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Methods. 2009 Feb;47(2):90-7. doi: 10.1016/j.ymeth.2008.08.002. Epub 2008 Sep 15.

Parthenogenesis-derived multipotent stem cells adapted for tissue engineering applications.

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  • 1Wake Forest Institute for Regenerative Medicine, Winston Salem, NC 27157, USA.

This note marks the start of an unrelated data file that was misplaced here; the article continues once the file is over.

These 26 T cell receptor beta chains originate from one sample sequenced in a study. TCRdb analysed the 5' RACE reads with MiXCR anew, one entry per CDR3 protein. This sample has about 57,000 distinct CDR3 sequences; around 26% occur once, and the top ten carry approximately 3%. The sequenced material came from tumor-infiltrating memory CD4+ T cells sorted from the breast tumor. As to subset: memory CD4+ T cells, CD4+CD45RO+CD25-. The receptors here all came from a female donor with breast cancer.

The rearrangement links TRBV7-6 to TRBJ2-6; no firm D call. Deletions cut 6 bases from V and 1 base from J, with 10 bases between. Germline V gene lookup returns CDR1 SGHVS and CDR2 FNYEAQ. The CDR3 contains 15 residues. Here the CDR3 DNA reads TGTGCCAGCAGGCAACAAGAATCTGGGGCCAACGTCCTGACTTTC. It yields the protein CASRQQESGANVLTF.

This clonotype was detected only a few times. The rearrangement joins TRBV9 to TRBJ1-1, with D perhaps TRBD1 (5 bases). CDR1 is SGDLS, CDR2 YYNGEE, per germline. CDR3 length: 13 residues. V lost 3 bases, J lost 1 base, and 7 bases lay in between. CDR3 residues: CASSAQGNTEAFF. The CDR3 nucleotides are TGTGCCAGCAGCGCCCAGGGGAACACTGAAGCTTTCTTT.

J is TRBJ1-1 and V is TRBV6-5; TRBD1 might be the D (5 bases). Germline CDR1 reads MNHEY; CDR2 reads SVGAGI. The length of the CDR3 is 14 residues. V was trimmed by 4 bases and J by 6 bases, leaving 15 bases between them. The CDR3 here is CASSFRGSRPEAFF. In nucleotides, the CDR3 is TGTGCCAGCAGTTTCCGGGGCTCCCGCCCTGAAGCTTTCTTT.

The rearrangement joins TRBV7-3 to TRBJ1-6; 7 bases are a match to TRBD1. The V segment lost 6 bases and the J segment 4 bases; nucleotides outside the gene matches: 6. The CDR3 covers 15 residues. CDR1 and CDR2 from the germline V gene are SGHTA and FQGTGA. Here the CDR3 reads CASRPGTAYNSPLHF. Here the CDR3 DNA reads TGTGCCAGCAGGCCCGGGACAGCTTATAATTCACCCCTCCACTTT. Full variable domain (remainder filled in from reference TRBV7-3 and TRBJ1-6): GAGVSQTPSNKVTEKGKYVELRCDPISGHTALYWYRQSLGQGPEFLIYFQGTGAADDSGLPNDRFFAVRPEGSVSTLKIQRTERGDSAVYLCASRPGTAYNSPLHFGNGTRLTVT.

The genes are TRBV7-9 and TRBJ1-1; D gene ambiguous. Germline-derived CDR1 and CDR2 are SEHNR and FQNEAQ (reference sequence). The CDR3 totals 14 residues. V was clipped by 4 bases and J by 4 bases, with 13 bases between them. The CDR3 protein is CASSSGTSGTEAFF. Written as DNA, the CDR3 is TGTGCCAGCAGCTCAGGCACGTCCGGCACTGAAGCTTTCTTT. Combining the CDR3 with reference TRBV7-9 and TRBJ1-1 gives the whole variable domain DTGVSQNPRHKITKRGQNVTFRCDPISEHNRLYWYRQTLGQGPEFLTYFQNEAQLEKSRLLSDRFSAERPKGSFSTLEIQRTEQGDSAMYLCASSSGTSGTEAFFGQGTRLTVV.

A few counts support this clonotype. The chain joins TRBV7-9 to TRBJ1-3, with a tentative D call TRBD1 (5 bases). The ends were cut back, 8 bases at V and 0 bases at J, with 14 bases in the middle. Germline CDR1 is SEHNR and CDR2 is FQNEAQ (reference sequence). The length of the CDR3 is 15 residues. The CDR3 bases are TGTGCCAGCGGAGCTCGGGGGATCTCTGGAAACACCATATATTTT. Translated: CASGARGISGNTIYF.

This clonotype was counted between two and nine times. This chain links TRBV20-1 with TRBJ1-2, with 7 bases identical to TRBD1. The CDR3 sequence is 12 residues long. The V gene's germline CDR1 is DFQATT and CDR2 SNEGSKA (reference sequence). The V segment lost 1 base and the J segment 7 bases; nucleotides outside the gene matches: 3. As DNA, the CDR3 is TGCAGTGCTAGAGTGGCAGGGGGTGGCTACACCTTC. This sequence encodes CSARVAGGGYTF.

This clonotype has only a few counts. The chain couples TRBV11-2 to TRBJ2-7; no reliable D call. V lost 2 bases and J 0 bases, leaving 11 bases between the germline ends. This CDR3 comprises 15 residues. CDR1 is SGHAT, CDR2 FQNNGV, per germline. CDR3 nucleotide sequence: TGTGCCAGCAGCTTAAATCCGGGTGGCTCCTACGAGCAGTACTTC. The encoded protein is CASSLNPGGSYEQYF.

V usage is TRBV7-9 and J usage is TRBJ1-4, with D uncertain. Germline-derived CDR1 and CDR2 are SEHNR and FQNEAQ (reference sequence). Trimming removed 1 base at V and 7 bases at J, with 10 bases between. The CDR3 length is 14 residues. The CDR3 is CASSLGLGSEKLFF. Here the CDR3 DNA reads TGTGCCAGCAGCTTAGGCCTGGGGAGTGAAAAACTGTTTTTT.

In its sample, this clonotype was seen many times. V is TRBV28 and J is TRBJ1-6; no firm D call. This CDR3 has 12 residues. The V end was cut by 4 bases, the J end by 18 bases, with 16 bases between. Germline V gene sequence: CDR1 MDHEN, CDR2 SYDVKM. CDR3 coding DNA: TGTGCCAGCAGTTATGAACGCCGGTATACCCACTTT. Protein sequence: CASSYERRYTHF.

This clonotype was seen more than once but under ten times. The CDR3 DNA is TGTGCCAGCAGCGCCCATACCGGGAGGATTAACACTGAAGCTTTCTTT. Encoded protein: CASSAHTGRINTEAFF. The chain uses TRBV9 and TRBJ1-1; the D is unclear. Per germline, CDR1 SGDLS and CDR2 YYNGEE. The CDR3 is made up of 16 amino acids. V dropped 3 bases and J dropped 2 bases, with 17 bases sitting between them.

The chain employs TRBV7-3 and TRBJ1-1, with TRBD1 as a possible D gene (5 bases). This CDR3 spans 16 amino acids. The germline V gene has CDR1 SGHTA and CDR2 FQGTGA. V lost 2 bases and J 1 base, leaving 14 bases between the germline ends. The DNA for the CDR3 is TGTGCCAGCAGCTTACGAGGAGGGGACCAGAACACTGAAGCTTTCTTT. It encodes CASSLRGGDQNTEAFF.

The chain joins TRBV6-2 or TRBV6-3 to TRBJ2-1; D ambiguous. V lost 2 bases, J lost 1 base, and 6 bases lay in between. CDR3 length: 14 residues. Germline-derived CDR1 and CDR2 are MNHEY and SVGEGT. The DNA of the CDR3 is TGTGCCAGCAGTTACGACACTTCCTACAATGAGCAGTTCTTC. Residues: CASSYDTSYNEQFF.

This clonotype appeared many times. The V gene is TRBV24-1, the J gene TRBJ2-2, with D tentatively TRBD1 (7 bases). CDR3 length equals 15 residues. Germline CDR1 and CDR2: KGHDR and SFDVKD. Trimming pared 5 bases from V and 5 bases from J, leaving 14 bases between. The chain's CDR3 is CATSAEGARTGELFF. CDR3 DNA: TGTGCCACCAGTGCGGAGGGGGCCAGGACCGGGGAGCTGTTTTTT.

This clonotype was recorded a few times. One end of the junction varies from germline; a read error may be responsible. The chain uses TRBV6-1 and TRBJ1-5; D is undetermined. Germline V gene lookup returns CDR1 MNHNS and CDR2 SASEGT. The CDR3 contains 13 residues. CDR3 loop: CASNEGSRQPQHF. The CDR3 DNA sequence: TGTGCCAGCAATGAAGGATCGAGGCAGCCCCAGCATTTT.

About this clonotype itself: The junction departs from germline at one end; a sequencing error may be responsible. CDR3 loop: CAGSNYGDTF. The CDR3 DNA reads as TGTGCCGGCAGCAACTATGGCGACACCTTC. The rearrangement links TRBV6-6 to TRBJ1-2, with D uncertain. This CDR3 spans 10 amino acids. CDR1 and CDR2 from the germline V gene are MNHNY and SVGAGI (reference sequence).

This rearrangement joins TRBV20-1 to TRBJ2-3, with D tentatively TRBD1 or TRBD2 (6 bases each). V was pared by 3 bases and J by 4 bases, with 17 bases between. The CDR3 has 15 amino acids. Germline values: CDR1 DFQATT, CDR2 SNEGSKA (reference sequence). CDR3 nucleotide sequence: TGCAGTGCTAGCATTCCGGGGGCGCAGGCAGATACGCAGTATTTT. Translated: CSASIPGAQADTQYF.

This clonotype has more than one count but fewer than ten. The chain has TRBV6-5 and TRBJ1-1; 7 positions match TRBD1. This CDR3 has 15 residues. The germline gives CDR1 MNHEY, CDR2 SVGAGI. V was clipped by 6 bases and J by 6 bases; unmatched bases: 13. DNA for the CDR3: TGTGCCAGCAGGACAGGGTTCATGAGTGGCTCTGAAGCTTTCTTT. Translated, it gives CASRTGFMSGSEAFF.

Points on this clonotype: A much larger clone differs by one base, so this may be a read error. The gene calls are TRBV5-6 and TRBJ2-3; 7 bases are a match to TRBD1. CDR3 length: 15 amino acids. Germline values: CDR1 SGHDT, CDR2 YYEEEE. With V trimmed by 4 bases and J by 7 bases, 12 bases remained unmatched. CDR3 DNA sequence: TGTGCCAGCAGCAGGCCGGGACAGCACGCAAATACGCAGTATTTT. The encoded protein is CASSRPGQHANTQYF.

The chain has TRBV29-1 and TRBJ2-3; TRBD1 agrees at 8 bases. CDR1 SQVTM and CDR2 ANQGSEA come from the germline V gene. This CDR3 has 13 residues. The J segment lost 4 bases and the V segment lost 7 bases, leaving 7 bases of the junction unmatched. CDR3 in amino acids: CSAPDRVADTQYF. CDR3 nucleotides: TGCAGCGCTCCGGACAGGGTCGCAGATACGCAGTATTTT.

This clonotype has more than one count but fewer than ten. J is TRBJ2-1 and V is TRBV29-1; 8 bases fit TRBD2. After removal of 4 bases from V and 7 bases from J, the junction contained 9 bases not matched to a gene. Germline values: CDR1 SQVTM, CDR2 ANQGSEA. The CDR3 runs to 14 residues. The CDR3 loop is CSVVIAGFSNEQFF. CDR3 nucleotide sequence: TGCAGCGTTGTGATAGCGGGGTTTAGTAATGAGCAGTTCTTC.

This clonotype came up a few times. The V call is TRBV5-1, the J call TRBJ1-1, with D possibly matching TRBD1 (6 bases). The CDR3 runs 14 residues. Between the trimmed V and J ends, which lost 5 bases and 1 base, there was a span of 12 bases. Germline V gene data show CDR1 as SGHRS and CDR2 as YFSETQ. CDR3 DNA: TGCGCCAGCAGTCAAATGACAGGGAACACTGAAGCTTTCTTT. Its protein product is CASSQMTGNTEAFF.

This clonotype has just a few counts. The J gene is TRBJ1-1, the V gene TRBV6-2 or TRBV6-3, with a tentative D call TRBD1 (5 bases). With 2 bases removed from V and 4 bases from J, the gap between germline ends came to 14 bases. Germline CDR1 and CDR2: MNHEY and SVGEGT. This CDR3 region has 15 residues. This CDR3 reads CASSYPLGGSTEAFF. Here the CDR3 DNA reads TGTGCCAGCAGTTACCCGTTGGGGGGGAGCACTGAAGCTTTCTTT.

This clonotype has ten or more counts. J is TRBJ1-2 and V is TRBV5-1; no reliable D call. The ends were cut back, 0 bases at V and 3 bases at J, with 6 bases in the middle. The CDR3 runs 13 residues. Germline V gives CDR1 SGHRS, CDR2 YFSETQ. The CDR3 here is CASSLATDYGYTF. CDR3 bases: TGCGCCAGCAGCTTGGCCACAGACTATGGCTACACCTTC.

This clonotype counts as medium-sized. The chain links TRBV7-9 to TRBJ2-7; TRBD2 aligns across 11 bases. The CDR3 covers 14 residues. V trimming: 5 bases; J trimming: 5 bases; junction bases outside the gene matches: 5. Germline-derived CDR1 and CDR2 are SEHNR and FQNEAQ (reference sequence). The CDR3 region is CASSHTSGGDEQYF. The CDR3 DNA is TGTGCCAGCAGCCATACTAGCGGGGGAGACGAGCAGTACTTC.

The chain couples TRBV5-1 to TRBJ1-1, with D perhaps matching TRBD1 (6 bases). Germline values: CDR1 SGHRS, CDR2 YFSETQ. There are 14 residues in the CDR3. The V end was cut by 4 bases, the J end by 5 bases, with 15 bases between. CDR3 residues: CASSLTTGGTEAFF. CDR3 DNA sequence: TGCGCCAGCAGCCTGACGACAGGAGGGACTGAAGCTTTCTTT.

Embryonic stem cells are envisioned as a viable source of pluripotent cells for use in regenerative medicine applications when donor tissue is not available. However, most current harvest techniques for embryonic stem cells require the destruction of embryos, which has led to significant political and ethical limitations on their usage. Parthenogenesis, the process by which an egg can develop into an embryo in the absence of sperm, may be a potential source of embryonic stem cells that may avoid some of the political and ethical concerns surrounding embryonic stem cells. Here we provide the technical aspects of embryonic stem cell isolation and expansion from the parthenogenetic activation of oocytes. These cells were characterized for their stem-cell properties. In addition, these cells were induced to differentiate to the myogenic, osteogenic, adipogenic, and endothelial lineages, and were able to form muscle-like and bony-like tissue in vivo. Furthermore, parthenogenetic stem cells were able to integrate into injured muscle tissue. Together, these results demonstrate that parthenogenetic stem cells can be successfully isolated and utilized for various tissue engineering applications.

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